I will take your advise and contact some local companies and see if they can offer anything.

Sorry, I started typing that post before there were other replies so I didn’t see the budget or your post (which had good advice as well). I think the budget is probably enough for an FDM machine that can get the job done but I think we both agree that it doesn’t necessarily make it a good idea.

For sure this budget will not cover scanning equipment/software that is necessary to do this professionally. The scans might not require high resolution/detail but they will definitely need to have very tight dimensional accuracy and efficiency.
The budget is not realistic. I think we both agree that each step (scanning, cast design, printing) not only required expensive equipment/software, but investing in such equipment/software without any experience in these areas in not wise. I definitely agree that it would be best to see these processes and equipment in action and then decide which you want to take on or hire out. Like suggested, maybe start with a scan from a local shop and try designing the cast, since there is only software involved and it will give you a better comprehension of the other two steps.

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I recall seeing a program where a circular set of sensors were fed around the arm and they sensed the dimensions of the arm. This was fed into a model to come up with a 3d design. It was for prosthetics I believe.

i need one of these casts for a broken hand.

Thanks, Owen

@MindFuLL Perhaps you could help Owen out since you have the scanning and design equipment.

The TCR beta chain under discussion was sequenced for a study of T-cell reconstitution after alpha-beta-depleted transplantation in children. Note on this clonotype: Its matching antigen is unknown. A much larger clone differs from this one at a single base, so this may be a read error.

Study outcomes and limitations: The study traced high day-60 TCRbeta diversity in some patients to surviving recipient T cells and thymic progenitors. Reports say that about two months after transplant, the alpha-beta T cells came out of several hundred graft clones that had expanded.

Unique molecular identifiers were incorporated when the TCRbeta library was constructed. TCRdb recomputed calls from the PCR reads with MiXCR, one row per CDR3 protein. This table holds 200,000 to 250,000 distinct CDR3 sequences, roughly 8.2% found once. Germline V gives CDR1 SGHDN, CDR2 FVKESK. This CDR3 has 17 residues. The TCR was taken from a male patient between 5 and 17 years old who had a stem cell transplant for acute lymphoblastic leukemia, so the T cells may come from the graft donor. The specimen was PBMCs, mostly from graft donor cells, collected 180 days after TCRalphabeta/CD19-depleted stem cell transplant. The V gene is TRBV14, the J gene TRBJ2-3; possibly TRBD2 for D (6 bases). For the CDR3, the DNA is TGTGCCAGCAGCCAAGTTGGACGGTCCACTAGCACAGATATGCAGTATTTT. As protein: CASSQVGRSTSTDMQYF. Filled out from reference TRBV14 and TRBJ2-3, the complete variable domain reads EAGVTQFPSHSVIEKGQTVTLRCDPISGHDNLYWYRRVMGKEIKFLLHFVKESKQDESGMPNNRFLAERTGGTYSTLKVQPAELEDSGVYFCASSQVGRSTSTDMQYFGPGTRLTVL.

@Owen Unfortunately, I would not be able to print anything for you without a CAD design provided.

Hi Mark,

Just read your original post, albeit 7 months late ! I’ve recently proven out a 3D scan to 3D print process for a hand/wrist night time resting splint, for a client who has EDS hyper-mobility type. I’m a chartered engineer by trade and have teamed up with a charter physiotherapist. Equipment I use is within your budget but it’s the software, the ‘middle bit’ is where the costs increase. You’ll need something reasonably powerful to handle the 3D scan data and subsequent design of the splint/cast.

I’m printing using a BCN3D Singma printer with ABS and Nylon, medical approved.

Dear @DucoEngDesign ,

Happy to see you are doing so with so kind of budget. My obejctive is almost similar than yours but I am not sure about several things yet:

• the sensor for 3D scanning, I have heard about the Structure Sensor, do you think it is enough for precision and velocity of processing?

• the CAD software to render and modify the models could be any other tipical as Solidworks or so?

• how about the velocity and data volume? do you manage well?

Thank you very much in advance. Regards

Hello @3DEnginner, yes, I have found the Structure Sensor to be adequate for scanning a forearm or leg, for example. However, I struggle to get the required resolution for fingers or toes.

You can post process your scan data using Skanect Pro software and using the graphics card processing power of a reasonable PC (a graphics card greater than 4Gb RAM).

Any CAD software will be ok as the scan data can be exported in a variety of generic mesh files, suitable for import.

You’ll need a reasonable PC to run the CAD software as files sizes can become large, greater than 100Mb.